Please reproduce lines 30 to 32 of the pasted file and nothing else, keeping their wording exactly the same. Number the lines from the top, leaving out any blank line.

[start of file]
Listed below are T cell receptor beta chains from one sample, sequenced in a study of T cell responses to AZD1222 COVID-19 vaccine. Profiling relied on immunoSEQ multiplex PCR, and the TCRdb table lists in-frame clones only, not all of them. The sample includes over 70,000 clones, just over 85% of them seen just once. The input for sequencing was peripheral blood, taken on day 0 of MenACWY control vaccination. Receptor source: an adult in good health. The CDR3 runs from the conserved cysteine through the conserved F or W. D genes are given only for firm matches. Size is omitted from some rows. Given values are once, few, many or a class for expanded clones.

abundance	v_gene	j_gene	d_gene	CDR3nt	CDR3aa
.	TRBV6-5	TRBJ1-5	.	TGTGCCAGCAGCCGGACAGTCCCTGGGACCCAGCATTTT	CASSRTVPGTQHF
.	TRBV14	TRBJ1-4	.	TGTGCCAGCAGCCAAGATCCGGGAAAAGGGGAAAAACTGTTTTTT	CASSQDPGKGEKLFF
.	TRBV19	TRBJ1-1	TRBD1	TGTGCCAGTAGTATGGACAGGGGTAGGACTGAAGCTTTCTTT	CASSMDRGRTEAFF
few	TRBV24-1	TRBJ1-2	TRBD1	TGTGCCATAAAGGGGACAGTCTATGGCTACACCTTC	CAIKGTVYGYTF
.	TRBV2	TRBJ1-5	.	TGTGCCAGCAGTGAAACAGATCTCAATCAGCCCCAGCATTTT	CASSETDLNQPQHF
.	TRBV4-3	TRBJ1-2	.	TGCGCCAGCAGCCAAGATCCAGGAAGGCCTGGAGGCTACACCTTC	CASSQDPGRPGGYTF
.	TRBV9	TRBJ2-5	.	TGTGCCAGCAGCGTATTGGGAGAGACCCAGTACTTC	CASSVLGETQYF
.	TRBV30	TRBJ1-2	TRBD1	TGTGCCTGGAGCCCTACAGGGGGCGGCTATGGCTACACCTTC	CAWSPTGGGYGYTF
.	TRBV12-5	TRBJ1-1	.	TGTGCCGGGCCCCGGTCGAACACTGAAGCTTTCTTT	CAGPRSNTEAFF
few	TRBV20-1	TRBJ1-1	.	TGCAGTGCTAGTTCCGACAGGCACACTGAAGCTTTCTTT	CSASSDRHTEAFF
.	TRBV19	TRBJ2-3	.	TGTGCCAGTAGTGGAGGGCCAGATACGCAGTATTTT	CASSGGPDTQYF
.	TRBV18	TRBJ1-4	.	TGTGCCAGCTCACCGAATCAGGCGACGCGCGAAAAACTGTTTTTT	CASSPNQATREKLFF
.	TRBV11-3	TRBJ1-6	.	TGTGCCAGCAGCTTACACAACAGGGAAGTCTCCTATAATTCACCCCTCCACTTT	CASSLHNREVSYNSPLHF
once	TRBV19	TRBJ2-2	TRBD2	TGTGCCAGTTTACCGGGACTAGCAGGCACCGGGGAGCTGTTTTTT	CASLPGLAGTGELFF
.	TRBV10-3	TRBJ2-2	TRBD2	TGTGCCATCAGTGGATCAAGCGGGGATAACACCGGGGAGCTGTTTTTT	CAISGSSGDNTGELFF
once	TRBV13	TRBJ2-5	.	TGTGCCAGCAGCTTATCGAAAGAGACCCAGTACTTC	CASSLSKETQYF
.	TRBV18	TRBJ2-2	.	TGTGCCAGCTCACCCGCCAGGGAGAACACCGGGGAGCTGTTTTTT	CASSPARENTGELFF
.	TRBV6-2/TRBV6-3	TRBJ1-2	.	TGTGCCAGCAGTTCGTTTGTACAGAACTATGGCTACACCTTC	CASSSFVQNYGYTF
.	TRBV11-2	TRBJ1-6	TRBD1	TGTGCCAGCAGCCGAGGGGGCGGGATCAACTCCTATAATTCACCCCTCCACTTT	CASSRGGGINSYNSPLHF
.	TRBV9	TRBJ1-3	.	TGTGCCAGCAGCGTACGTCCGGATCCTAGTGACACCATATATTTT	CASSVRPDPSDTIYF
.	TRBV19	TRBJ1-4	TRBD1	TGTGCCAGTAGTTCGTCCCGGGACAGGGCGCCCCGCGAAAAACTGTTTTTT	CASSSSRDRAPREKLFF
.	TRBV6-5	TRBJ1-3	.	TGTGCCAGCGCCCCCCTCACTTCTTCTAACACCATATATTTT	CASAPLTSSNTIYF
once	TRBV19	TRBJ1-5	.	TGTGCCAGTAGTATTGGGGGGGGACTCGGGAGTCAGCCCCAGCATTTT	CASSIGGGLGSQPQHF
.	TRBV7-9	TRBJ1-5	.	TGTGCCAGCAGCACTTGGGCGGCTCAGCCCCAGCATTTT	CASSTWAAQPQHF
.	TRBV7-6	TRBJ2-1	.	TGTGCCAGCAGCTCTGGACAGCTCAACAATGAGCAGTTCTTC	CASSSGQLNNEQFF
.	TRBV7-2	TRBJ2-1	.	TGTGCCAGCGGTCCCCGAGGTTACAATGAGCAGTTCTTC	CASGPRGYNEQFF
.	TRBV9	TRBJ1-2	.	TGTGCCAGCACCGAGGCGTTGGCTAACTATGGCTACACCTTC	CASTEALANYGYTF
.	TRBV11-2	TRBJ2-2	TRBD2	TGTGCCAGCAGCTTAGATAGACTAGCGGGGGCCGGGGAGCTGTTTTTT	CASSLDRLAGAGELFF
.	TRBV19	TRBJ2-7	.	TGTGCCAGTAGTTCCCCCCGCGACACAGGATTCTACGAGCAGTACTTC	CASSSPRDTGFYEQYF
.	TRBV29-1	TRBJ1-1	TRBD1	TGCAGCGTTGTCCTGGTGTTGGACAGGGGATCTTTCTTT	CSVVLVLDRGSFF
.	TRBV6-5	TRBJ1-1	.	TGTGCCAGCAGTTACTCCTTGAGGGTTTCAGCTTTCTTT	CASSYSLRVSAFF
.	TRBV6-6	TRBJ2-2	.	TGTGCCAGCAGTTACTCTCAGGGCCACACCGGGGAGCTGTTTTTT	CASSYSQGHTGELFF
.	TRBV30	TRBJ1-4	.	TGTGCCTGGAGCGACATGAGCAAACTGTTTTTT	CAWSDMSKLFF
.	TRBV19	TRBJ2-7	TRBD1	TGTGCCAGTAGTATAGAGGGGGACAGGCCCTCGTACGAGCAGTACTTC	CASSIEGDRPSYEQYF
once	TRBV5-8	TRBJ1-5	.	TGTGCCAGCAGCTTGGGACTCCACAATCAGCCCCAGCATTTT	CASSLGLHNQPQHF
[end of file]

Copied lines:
.	TRBV11-2	TRBJ2-2	TRBD2	TGTGCCAGCAGCTTAGATAGACTAGCGGGGGCCGGGGAGCTGTTTTTT	CASSLDRLAGAGELFF
.	TRBV19	TRBJ2-7	.	TGTGCCAGTAGTTCCCCCCGCGACACAGGATTCTACGAGCAGTACTTC	CASSSPRDTGFYEQYF
.	TRBV29-1	TRBJ1-1	TRBD1	TGCAGCGTTGTCCTGGTGTTGGACAGGGGATCTTTCTTT	CSVVLVLDRGSFF